There are retirements, and then there are seismic shifts to the NFL landscape.
There are announcements from athletes that are met with some fanfare and a few farewells, and then there are decisions that stop the league in its tracks.
There are careers that deserve to be honored for their accomplishments and glory, and then there are careers that demand everyone stop and take notice, honoring not just that solo journey of triumph but the collective impact it had on others.
Tom Brady had one of those careers.
And now, it’s over. For real this time.
With a short yet clearly emotional video posted Wednesday morning, Brady confirmed that he is finally ready to leave the game, these few heartfelt words serving as a perfect replacement for last year’s lengthy emotional essay that never actually included the word “retirement” and was retracted after six confusing weeks:
“Good morning, guys. I’ll get to the point right away: I’m retiring. For good.”
After a third season in Tampa, after 20 amazing years in New England, Brady made the call, walking away at age 45 just as he’d always told us he would.
“I know the process was a pretty big deal last time,” he said, “so when I woke up this morning, I figured I’d just press ‘record’ and let you guys know first. It won’t be long-winded. You only get one super emotional retirement essay, and I used mine up last year, so I really thank you guys so much, to every single one of you for supporting me.”
With the wind blowing around him, Brady’s voice thickened as he wrapped it up.
“My family, my friends, my teammates, my competitors, I could go on forever, there’s too many. Thank you guys for allowing me to live my absolute dream, I wouldn’t change a thing. Love you all.”
He walks away as the best of all time, even if he wasn’t always at his best this past season. But the occasional sideline tirades, the unfamiliar duck-and-cover throws, the sunken, tired eyes on a perpetually boyish face, all of it is forgotten now, eclipsed by the memories of one of the greatest NFL success stories of all time.
The 199th pick of the 2000 draft leaves a legacy defined not simply by seven Super Bowl titles, five Super Bowl MVP awards, three league MVP trophies, 15 Pro Bowl nods, and a pile of statistical records that no one will ever match.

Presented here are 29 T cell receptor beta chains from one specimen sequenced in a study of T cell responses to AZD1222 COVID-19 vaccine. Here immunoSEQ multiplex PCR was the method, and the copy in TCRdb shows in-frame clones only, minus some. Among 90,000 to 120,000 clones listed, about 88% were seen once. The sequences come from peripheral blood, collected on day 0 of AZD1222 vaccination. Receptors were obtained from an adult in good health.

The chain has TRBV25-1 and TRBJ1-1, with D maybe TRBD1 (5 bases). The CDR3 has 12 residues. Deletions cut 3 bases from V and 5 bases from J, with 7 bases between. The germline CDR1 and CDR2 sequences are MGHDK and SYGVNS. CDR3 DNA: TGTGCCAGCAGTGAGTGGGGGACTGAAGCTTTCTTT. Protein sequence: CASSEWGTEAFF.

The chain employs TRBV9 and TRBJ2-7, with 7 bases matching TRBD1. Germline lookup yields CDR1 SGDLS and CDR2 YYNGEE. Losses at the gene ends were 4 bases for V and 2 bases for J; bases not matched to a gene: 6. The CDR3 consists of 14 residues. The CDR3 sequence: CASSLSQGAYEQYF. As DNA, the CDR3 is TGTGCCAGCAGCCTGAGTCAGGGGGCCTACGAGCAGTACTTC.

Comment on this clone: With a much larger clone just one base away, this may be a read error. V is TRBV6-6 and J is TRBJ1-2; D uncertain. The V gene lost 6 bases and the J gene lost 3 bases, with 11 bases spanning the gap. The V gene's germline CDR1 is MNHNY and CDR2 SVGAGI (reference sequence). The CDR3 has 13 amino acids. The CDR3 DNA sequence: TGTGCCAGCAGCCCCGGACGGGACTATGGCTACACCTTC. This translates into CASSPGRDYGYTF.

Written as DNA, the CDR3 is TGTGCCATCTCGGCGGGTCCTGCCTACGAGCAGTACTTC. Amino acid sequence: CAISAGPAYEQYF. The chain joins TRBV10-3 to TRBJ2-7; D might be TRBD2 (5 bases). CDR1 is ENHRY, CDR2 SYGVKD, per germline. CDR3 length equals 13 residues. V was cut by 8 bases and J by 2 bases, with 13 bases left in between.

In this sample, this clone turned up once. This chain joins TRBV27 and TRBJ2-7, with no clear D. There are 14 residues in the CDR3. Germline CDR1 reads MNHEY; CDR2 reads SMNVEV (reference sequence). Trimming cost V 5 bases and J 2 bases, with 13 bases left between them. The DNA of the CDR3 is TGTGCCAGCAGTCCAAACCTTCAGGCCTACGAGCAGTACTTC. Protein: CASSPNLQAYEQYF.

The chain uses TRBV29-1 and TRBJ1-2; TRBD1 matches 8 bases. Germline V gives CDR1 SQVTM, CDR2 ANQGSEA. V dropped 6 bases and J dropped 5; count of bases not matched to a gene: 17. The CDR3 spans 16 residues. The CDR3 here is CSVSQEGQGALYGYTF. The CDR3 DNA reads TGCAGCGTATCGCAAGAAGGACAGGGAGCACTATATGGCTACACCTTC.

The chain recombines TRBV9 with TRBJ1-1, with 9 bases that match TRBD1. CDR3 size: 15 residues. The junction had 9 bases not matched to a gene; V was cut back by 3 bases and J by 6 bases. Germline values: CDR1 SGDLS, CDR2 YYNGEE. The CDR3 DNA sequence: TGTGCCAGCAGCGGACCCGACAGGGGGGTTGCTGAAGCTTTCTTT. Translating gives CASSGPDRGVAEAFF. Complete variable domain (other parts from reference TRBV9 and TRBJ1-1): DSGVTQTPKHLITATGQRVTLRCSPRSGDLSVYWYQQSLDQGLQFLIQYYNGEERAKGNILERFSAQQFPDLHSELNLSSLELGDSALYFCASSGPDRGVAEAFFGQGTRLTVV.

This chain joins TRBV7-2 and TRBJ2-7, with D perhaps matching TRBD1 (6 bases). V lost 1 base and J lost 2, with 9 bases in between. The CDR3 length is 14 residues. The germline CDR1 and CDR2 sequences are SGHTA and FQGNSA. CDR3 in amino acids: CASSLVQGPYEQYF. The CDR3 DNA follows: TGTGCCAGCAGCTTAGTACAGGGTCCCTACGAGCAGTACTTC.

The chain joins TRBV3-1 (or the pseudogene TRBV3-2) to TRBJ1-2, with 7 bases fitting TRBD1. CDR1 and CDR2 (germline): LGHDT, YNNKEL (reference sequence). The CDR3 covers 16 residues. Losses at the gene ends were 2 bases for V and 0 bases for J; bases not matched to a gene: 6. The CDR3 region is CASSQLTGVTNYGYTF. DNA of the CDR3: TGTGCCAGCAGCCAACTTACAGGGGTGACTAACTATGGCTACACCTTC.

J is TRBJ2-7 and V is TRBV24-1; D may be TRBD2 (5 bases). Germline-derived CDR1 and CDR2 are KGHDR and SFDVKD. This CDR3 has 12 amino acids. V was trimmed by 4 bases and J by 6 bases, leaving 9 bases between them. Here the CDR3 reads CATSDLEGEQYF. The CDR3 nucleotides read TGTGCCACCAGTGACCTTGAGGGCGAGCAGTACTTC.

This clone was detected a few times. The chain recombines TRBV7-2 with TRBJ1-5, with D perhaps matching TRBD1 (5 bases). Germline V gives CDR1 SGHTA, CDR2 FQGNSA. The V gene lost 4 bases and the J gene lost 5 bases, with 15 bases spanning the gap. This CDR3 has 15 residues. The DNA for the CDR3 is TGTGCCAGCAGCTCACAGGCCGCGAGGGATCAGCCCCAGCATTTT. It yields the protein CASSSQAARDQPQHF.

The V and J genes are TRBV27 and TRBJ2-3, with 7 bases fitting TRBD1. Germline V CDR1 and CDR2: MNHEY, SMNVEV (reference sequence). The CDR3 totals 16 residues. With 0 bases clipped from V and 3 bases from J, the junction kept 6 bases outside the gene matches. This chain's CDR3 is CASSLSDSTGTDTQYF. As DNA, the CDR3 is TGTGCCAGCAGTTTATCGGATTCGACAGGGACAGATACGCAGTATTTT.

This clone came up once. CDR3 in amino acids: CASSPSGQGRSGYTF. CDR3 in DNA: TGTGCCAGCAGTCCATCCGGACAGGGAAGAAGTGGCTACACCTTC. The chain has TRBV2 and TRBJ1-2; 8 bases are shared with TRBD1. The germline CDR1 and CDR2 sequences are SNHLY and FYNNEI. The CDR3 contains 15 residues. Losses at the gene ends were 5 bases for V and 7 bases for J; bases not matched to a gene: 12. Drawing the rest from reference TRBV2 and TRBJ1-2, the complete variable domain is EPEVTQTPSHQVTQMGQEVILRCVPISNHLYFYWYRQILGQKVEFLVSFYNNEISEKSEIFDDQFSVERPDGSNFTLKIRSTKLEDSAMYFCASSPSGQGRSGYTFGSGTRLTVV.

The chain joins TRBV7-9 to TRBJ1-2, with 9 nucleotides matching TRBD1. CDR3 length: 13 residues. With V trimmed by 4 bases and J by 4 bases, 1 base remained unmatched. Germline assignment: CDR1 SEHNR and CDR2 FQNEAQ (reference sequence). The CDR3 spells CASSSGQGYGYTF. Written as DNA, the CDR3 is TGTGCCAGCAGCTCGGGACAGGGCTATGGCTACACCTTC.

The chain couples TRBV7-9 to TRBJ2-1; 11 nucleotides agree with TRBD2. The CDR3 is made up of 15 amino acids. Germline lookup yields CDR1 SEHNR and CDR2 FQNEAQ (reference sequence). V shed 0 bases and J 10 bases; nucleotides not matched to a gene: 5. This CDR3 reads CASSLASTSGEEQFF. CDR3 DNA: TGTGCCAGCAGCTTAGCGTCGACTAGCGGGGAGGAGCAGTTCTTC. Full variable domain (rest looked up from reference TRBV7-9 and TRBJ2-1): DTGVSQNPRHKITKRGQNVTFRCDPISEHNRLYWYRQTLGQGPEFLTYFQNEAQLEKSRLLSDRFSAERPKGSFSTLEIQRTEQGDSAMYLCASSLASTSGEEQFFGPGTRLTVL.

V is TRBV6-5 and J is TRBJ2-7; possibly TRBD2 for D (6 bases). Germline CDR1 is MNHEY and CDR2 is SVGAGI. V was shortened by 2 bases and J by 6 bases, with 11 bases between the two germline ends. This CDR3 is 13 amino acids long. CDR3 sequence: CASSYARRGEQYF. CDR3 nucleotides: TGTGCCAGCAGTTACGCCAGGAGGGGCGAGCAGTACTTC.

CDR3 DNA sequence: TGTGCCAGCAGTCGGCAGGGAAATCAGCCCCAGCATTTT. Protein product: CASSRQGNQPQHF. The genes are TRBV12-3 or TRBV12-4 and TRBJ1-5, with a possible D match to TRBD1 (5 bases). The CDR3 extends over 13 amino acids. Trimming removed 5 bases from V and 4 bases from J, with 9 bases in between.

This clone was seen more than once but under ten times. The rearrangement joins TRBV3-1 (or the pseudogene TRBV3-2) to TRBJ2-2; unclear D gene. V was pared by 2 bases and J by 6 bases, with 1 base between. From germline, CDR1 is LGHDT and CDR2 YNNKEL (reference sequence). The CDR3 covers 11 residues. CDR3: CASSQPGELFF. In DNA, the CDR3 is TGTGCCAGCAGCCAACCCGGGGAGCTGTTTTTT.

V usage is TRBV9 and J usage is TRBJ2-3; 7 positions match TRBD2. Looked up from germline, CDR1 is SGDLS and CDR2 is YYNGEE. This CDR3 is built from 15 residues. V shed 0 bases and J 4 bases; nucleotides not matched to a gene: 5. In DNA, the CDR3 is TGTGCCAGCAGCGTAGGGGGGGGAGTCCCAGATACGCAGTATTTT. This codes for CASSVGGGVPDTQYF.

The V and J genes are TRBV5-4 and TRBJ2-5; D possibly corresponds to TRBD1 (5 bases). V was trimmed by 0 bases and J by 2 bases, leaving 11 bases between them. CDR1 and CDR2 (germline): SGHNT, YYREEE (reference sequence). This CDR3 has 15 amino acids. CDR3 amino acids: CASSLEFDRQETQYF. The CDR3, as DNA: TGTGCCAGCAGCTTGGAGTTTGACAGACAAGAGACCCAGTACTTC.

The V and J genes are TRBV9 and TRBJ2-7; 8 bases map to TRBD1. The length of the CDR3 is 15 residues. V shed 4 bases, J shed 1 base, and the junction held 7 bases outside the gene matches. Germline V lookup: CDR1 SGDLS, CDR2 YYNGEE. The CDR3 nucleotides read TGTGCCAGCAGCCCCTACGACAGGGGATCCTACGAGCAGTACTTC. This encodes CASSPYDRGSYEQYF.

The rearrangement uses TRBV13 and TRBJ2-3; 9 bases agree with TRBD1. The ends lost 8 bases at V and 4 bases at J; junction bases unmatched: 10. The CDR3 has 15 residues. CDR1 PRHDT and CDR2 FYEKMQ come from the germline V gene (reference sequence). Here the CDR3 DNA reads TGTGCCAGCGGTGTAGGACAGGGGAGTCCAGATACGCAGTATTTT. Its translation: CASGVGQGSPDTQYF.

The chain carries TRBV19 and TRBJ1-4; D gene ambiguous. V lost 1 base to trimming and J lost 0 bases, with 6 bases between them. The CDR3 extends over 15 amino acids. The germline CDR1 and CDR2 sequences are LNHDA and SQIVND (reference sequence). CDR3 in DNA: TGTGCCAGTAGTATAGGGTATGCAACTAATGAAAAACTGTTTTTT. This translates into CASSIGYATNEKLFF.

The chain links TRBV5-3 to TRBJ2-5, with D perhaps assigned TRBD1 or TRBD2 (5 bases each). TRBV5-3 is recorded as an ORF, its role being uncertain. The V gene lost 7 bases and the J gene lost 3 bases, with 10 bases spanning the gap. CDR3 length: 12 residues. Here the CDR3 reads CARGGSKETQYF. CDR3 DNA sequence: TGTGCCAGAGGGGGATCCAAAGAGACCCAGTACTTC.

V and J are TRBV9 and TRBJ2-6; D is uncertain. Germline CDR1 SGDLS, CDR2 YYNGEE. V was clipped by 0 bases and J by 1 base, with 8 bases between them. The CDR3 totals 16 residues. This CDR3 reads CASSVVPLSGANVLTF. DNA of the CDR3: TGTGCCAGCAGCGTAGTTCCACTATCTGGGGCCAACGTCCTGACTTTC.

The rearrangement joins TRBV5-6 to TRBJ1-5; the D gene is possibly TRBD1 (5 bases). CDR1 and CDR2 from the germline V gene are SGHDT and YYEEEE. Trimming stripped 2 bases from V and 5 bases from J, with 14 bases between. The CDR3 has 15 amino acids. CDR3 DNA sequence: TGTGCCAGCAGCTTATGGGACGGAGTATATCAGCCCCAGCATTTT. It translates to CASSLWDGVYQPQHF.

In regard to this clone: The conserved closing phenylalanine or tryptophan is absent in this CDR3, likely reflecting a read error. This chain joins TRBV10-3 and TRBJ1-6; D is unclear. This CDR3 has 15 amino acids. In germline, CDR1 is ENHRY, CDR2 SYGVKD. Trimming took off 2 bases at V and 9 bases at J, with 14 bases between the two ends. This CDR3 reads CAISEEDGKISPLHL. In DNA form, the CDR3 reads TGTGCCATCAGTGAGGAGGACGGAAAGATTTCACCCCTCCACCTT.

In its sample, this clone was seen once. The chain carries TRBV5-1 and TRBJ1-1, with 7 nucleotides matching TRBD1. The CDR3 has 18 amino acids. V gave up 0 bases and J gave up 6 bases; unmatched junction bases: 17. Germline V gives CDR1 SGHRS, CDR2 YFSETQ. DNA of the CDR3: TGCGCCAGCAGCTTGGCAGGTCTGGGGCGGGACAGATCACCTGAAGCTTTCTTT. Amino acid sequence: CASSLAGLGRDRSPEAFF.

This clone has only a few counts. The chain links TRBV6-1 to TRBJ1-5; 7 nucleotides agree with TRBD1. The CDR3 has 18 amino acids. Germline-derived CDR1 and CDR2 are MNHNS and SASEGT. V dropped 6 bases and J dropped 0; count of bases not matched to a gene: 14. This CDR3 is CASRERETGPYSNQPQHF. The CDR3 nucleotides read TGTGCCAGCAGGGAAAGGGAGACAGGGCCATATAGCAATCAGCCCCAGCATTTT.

In the ultimate team sport, Brady proved himself the ultimate team player, using his own approach and skill set to elevate those around him, never demanding from anyone what he wouldn’t give himself, but never settling for less than what was necessary for success. In New England, pairing with a like-minded and similarly focused coach in Bill Belichick, the two of them set a standard that many have tried to emulate but none has ever replicated.
A few years back, when Brady was still with the Patriots and Tom Coughlin was general manager of the Jacksonville Jaguars, the teams combined for some training camp practices. Coughlin, who’d famously bested Brady in two Super Bowls with the Giants, couldn’t help but marvel at Brady’s unceasing effort.
During a two-minute drill, Brady threw a ball that didn’t get out of bounds. The receiver did not get the ball back, but there was Brady, sprinting outside the numbers, grabbing the ball, sprinting back to the huddle, setting the ball down, and clocking it.
“If you’re standing there watching it as a receiver, you just got the greatest lesson of all time,” Coughlin told me last year, after the initial Brady retirement. “To me, what the man brings to the table, I will say he’s the greatest of all time, but that’s not what I talk about. To me he is the greatest person to set the expectation level of the entire franchise at the highest level you can imagine.
“When a player was drafted by the New England Patriots or was a free agent and went to the New England Patriots, they knew when they stepped into that building that the level of expectation for championships is through the roof because this man demonstrated it year in and year out.
“His accomplishments speak for themselves, and you can take all the stats to call him the greatest of all time. But he’s the greatest of all time for me because of what he brought to the building. When he made the commitment, he made it 100 percent.”
Football has always separated itself from its sporting brethren because of its game-planning challenge, because its outcomes can be decided as much by what is done in the run-up to the game as in the game itself. What goes on in the mind can be as vital to success as what can be done with the body. Brady was his generation’s biggest game-planning challenge, daring opponents to outsmart him, demanding teammates keep up with him.
We’ve seen the last of it now, the thrilling fourth-quarter comebacks, the methodical, back-breaking drives, the quick dump-offs in the flat or the soaring, full-flighted throws downfield.
What a ride. The best one ever.
Read more about Tom Brady
- Tom Brady retires once again — and ‘for good’ this time, he says
- Dan Shaughnessy: This time, we believe him: Tom Brady is done, and the moment is right
- Timeline: Looking back at the highlights from Tom Brady’s 23-year NFL career
- A secret plan, a bombshell lawsuit, and a soccer match: Inside Tom Brady’s un-retirement
- ‘Newly retired group meets on the golf course’: Ex-NFLers, celebs offer Tom Brady congrats on retirement
Tara Sullivan is a Globe columnist. She can be reached at firstname.lastname@example.org. Follow her on Twitter @Globe_Tara.